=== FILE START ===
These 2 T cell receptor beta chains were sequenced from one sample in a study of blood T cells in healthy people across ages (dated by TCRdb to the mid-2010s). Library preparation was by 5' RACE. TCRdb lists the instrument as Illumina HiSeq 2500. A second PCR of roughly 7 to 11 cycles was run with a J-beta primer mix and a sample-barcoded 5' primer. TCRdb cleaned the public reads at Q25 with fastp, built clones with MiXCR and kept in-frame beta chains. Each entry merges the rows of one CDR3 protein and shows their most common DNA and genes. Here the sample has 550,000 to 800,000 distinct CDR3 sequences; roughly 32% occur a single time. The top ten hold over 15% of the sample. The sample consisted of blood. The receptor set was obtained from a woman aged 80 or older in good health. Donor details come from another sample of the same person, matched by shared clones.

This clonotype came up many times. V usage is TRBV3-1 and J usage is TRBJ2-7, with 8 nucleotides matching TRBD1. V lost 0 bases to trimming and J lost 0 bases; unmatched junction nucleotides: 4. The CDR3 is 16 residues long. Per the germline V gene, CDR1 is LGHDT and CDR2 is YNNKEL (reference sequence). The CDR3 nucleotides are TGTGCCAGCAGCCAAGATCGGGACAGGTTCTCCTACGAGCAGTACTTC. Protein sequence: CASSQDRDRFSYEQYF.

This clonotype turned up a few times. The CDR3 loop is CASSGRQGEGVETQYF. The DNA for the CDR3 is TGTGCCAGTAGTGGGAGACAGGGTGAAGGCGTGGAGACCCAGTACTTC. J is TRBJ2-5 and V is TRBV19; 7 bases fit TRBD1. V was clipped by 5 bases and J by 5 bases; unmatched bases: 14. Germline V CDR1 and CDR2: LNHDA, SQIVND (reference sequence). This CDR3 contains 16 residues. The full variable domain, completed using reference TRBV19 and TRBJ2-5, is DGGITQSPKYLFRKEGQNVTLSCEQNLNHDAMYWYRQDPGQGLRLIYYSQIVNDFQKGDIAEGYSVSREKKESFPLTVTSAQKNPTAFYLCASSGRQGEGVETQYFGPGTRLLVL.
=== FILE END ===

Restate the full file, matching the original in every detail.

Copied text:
These 2 T cell receptor beta chains were sequenced from one sample in a study of blood T cells in healthy people across ages (dated by TCRdb to the mid-2010s). Library preparation was by 5' RACE. TCRdb lists the instrument as Illumina HiSeq 2500. A second PCR of roughly 7 to 11 cycles was run with a J-beta primer mix and a sample-barcoded 5' primer. TCRdb cleaned the public reads at Q25 with fastp, built clones with MiXCR and kept in-frame beta chains. Each entry merges the rows of one CDR3 protein and shows their most common DNA and genes. Here the sample has 550,000 to 800,000 distinct CDR3 sequences; roughly 32% occur a single time. The top ten hold over 15% of the sample. The sample consisted of blood. The receptor set was obtained from a woman aged 80 or older in good health. Donor details come from another sample of the same person, matched by shared clones.

This clonotype came up many times. V usage is TRBV3-1 and J usage is TRBJ2-7, with 8 nucleotides matching TRBD1. V lost 0 bases to trimming and J lost 0 bases; unmatched junction nucleotides: 4. The CDR3 is 16 residues long. Per the germline V gene, CDR1 is LGHDT and CDR2 is YNNKEL (reference sequence). The CDR3 nucleotides are TGTGCCAGCAGCCAAGATCGGGACAGGTTCTCCTACGAGCAGTACTTC. Protein sequence: CASSQDRDRFSYEQYF.

This clonotype turned up a few times. The CDR3 loop is CASSGRQGEGVETQYF. The DNA for the CDR3 is TGTGCCAGTAGTGGGAGACAGGGTGAAGGCGTGGAGACCCAGTACTTC. J is TRBJ2-5 and V is TRBV19; 7 bases fit TRBD1. V was clipped by 5 bases and J by 5 bases; unmatched bases: 14. Germline V CDR1 and CDR2: LNHDA, SQIVND (reference sequence). This CDR3 contains 16 residues. The full variable domain, completed using reference TRBV19 and TRBJ2-5, is DGGITQSPKYLFRKEGQNVTLSCEQNLNHDAMYWYRQDPGQGLRLIYYSQIVNDFQKGDIAEGYSVSREKKESFPLTVTSAQKNPTAFYLCASSGRQGEGVETQYFGPGTRLLVL.